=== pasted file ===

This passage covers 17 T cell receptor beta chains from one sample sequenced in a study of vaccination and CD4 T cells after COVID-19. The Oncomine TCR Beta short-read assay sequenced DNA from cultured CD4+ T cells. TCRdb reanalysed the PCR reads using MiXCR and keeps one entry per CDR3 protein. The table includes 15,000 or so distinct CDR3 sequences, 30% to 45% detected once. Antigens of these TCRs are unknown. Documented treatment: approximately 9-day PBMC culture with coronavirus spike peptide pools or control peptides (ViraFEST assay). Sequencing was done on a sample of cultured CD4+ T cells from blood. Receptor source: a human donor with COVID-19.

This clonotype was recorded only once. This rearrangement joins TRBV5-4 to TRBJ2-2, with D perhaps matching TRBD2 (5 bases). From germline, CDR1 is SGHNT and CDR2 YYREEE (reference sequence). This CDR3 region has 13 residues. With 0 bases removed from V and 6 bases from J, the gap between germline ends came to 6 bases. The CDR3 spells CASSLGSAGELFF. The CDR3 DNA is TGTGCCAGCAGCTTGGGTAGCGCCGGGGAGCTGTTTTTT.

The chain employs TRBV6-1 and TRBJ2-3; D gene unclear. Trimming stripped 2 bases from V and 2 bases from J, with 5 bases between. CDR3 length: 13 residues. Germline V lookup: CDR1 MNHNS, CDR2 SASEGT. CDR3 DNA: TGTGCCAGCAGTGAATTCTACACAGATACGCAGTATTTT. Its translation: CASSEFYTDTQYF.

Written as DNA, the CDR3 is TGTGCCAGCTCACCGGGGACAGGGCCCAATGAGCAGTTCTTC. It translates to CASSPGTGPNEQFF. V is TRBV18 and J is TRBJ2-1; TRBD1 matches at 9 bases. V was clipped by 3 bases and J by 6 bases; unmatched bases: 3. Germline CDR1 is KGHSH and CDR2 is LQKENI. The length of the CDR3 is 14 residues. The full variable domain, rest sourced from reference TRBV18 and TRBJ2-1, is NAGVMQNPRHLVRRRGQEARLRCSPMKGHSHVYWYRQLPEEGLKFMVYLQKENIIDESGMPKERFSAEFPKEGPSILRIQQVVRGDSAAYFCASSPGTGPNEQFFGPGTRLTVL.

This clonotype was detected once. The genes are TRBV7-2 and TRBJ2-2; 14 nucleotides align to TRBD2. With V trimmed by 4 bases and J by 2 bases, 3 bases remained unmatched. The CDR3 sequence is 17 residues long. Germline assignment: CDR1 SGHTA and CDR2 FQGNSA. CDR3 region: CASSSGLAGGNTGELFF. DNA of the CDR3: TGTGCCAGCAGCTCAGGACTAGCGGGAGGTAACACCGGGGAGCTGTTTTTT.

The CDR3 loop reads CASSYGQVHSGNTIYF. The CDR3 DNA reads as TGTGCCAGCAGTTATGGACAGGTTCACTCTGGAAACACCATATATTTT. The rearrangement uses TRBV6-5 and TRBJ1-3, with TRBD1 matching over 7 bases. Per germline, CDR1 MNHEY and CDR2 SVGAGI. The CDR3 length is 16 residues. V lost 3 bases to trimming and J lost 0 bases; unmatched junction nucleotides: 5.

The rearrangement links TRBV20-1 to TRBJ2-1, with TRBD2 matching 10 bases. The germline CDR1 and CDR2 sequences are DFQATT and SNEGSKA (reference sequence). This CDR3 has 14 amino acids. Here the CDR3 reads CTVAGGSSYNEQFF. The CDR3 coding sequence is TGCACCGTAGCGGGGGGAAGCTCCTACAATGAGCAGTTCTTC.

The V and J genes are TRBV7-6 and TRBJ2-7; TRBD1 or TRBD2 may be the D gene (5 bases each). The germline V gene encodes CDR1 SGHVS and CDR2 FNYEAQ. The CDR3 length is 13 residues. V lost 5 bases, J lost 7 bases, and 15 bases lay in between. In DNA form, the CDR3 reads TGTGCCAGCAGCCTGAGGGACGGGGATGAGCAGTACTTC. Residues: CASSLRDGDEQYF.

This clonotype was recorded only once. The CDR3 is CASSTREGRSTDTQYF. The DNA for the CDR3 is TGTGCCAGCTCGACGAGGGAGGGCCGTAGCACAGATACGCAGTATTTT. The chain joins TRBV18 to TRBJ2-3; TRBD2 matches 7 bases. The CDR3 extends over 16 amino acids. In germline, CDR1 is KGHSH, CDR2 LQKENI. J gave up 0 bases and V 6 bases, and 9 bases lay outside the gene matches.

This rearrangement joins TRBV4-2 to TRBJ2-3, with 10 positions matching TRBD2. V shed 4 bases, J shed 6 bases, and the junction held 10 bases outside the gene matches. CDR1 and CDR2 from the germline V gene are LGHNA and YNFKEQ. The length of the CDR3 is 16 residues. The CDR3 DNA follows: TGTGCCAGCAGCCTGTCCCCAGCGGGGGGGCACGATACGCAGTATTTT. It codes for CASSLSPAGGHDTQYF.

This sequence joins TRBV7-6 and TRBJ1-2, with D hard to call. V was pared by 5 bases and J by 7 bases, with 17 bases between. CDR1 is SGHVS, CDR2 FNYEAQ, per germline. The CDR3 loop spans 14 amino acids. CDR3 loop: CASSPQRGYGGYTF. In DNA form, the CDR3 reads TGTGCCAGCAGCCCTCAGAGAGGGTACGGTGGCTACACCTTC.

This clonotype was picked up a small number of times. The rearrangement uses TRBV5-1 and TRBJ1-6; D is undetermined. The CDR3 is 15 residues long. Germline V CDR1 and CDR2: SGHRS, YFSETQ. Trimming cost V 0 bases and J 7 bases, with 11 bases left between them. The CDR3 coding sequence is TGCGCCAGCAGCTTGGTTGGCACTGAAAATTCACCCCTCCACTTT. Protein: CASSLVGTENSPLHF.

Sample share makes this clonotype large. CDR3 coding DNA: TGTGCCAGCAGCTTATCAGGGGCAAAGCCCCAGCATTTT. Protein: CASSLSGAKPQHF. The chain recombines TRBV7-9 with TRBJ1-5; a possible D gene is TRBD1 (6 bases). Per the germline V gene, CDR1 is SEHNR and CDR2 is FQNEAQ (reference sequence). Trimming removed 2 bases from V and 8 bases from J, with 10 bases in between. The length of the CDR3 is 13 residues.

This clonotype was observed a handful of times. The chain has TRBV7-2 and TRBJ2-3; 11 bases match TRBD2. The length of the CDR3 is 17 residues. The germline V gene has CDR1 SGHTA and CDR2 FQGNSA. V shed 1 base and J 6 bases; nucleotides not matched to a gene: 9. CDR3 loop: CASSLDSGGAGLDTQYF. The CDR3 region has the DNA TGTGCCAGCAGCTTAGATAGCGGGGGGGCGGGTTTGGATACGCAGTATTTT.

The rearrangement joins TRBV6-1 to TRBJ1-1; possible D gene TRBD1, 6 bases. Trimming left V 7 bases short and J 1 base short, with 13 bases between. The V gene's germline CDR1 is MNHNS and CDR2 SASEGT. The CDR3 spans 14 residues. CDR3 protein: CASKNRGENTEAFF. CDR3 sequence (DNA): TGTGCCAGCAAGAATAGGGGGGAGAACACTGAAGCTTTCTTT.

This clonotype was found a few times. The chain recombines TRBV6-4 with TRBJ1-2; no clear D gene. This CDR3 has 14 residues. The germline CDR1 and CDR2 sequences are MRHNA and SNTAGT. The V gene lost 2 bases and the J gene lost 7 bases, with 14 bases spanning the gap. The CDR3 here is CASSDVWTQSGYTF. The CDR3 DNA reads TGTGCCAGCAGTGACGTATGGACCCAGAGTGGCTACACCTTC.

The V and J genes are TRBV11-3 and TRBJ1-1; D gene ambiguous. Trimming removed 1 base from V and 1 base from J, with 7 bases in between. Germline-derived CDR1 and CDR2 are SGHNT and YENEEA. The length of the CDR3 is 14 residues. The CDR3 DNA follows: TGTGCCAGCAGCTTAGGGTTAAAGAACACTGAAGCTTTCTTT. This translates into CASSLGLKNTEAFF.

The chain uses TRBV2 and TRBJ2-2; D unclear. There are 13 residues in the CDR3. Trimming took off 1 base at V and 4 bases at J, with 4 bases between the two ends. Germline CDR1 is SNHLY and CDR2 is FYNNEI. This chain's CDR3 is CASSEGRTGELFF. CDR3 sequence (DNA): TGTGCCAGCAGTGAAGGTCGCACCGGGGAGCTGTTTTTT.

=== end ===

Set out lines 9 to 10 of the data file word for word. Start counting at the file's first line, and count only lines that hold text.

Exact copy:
This clonotype was recorded only once. The CDR3 is CASSTREGRSTDTQYF. The DNA for the CDR3 is TGTGCCAGCTCGACGAGGGAGGGCCGTAGCACAGATACGCAGTATTTT. The chain joins TRBV18 to TRBJ2-3; TRBD2 matches 7 bases. The CDR3 extends over 16 amino acids. In germline, CDR1 is KGHSH, CDR2 LQKENI. J gave up 0 bases and V 6 bases, and 9 bases lay outside the gene matches.

This rearrangement joins TRBV4-2 to TRBJ2-3, with 10 positions matching TRBD2. V shed 4 bases, J shed 6 bases, and the junction held 10 bases outside the gene matches. CDR1 and CDR2 from the germline V gene are LGHNA and YNFKEQ. The length of the CDR3 is 16 residues. The CDR3 DNA follows: TGTGCCAGCAGCCTGTCCCCAGCGGGGGGGCACGATACGCAGTATTTT. It codes for CASSLSPAGGHDTQYF.